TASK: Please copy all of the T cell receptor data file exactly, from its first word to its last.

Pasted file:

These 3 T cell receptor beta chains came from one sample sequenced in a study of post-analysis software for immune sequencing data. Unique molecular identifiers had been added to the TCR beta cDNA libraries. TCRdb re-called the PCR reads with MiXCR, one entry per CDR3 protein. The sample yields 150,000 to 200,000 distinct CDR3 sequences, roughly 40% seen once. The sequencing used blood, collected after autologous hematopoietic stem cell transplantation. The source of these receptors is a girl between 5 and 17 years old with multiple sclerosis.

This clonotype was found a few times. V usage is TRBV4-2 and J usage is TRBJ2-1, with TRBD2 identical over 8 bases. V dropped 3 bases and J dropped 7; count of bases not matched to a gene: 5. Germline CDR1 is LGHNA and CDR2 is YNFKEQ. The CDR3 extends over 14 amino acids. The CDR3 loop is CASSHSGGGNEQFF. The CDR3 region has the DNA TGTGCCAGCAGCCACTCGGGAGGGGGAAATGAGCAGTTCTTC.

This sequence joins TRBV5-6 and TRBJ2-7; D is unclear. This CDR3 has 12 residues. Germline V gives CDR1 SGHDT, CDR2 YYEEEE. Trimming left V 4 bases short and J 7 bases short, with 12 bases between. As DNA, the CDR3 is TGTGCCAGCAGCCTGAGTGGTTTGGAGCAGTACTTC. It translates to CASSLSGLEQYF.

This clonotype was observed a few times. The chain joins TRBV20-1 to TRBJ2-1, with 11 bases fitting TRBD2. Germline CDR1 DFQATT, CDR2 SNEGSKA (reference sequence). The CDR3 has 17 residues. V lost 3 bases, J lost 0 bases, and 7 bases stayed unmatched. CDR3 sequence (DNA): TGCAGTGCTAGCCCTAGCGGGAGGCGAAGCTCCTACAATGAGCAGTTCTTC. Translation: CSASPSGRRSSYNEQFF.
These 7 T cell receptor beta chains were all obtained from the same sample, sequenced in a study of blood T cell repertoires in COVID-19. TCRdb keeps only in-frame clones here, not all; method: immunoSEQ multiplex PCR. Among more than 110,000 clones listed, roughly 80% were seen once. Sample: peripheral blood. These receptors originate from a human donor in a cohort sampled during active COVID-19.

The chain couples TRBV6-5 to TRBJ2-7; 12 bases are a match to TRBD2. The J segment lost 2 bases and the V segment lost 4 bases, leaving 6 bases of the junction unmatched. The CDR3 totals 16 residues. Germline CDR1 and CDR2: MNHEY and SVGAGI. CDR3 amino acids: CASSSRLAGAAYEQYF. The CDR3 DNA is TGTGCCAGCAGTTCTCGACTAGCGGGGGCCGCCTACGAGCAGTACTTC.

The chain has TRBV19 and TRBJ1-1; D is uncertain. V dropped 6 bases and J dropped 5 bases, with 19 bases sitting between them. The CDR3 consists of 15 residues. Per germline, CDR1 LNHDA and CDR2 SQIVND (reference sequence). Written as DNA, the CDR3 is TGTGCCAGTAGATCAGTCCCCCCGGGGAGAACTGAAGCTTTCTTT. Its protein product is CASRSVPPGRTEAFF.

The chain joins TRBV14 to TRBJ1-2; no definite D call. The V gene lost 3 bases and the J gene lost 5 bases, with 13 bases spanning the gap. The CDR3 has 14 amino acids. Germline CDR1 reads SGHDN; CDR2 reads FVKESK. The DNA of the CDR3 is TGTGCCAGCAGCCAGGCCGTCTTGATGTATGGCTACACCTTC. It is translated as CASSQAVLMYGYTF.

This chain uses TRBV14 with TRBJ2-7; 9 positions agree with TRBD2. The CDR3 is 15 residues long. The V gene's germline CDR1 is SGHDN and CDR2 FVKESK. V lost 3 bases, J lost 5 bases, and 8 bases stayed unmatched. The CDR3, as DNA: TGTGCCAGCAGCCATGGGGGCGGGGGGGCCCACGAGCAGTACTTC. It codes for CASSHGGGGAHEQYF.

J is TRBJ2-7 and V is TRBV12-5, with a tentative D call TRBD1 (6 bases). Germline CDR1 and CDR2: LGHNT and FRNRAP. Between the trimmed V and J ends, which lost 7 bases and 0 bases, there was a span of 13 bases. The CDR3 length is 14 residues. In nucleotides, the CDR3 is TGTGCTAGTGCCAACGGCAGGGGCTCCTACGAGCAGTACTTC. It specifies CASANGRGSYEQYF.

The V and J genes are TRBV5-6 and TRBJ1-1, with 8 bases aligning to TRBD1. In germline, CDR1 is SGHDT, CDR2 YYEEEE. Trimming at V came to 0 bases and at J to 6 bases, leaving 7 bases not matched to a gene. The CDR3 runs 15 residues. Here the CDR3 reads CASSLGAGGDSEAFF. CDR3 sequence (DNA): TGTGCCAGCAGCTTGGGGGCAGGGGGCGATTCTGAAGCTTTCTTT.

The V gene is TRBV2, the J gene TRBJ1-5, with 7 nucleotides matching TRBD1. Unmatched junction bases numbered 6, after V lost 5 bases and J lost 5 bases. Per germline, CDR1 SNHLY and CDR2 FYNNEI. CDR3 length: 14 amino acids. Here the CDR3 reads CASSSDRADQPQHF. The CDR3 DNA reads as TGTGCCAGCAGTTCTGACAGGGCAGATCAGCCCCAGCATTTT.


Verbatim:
These 3 T cell receptor beta chains came from one sample sequenced in a study of post-analysis software for immune sequencing data. Unique molecular identifiers had been added to the TCR beta cDNA libraries. TCRdb re-called the PCR reads with MiXCR, one entry per CDR3 protein. The sample yields 150,000 to 200,000 distinct CDR3 sequences, roughly 40% seen once. The sequencing used blood, collected after autologous hematopoietic stem cell transplantation. The source of these receptors is a girl between 5 and 17 years old with multiple sclerosis.

This clonotype was found a few times. V usage is TRBV4-2 and J usage is TRBJ2-1, with TRBD2 identical over 8 bases. V dropped 3 bases and J dropped 7; count of bases not matched to a gene: 5. Germline CDR1 is LGHNA and CDR2 is YNFKEQ. The CDR3 extends over 14 amino acids. The CDR3 loop is CASSHSGGGNEQFF. The CDR3 region has the DNA TGTGCCAGCAGCCACTCGGGAGGGGGAAATGAGCAGTTCTTC.

This sequence joins TRBV5-6 and TRBJ2-7; D is unclear. This CDR3 has 12 residues. Germline V gives CDR1 SGHDT, CDR2 YYEEEE. Trimming left V 4 bases short and J 7 bases short, with 12 bases between. As DNA, the CDR3 is TGTGCCAGCAGCCTGAGTGGTTTGGAGCAGTACTTC. It translates to CASSLSGLEQYF.

This clonotype was observed a few times. The chain joins TRBV20-1 to TRBJ2-1, with 11 bases fitting TRBD2. Germline CDR1 DFQATT, CDR2 SNEGSKA (reference sequence). The CDR3 has 17 residues. V lost 3 bases, J lost 0 bases, and 7 bases stayed unmatched. CDR3 sequence (DNA): TGCAGTGCTAGCCCTAGCGGGAGGCGAAGCTCCTACAATGAGCAGTTCTTC. Translation: CSASPSGRRSSYNEQFF.
These 7 T cell receptor beta chains were all obtained from the same sample, sequenced in a study of blood T cell repertoires in COVID-19. TCRdb keeps only in-frame clones here, not all; method: immunoSEQ multiplex PCR. Among more than 110,000 clones listed, roughly 80% were seen once. Sample: peripheral blood. These receptors originate from a human donor in a cohort sampled during active COVID-19.

The chain couples TRBV6-5 to TRBJ2-7; 12 bases are a match to TRBD2. The J segment lost 2 bases and the V segment lost 4 bases, leaving 6 bases of the junction unmatched. The CDR3 totals 16 residues. Germline CDR1 and CDR2: MNHEY and SVGAGI. CDR3 amino acids: CASSSRLAGAAYEQYF. The CDR3 DNA is TGTGCCAGCAGTTCTCGACTAGCGGGGGCCGCCTACGAGCAGTACTTC.

The chain has TRBV19 and TRBJ1-1; D is uncertain. V dropped 6 bases and J dropped 5 bases, with 19 bases sitting between them. The CDR3 consists of 15 residues. Per germline, CDR1 LNHDA and CDR2 SQIVND (reference sequence). Written as DNA, the CDR3 is TGTGCCAGTAGATCAGTCCCCCCGGGGAGAACTGAAGCTTTCTTT. Its protein product is CASRSVPPGRTEAFF.

The chain joins TRBV14 to TRBJ1-2; no definite D call. The V gene lost 3 bases and the J gene lost 5 bases, with 13 bases spanning the gap. The CDR3 has 14 amino acids. Germline CDR1 reads SGHDN; CDR2 reads FVKESK. The DNA of the CDR3 is TGTGCCAGCAGCCAGGCCGTCTTGATGTATGGCTACACCTTC. It is translated as CASSQAVLMYGYTF.

This chain uses TRBV14 with TRBJ2-7; 9 positions agree with TRBD2. The CDR3 is 15 residues long. The V gene's germline CDR1 is SGHDN and CDR2 FVKESK. V lost 3 bases, J lost 5 bases, and 8 bases stayed unmatched. The CDR3, as DNA: TGTGCCAGCAGCCATGGGGGCGGGGGGGCCCACGAGCAGTACTTC. It codes for CASSHGGGGAHEQYF.

J is TRBJ2-7 and V is TRBV12-5, with a tentative D call TRBD1 (6 bases). Germline CDR1 and CDR2: LGHNT and FRNRAP. Between the trimmed V and J ends, which lost 7 bases and 0 bases, there was a span of 13 bases. The CDR3 length is 14 residues. In nucleotides, the CDR3 is TGTGCTAGTGCCAACGGCAGGGGCTCCTACGAGCAGTACTTC. It specifies CASANGRGSYEQYF.

The V and J genes are TRBV5-6 and TRBJ1-1, with 8 bases aligning to TRBD1. In germline, CDR1 is SGHDT, CDR2 YYEEEE. Trimming at V came to 0 bases and at J to 6 bases, leaving 7 bases not matched to a gene. The CDR3 runs 15 residues. Here the CDR3 reads CASSLGAGGDSEAFF. CDR3 sequence (DNA): TGTGCCAGCAGCTTGGGGGCAGGGGGCGATTCTGAAGCTTTCTTT.

The V gene is TRBV2, the J gene TRBJ1-5, with 7 nucleotides matching TRBD1. Unmatched junction bases numbered 6, after V lost 5 bases and J lost 5 bases. Per germline, CDR1 SNHLY and CDR2 FYNNEI. CDR3 length: 14 amino acids. Here the CDR3 reads CASSSDRADQPQHF. The CDR3 DNA reads as TGTGCCAGCAGTTCTGACAGGGCAGATCAGCCCCAGCATTTT.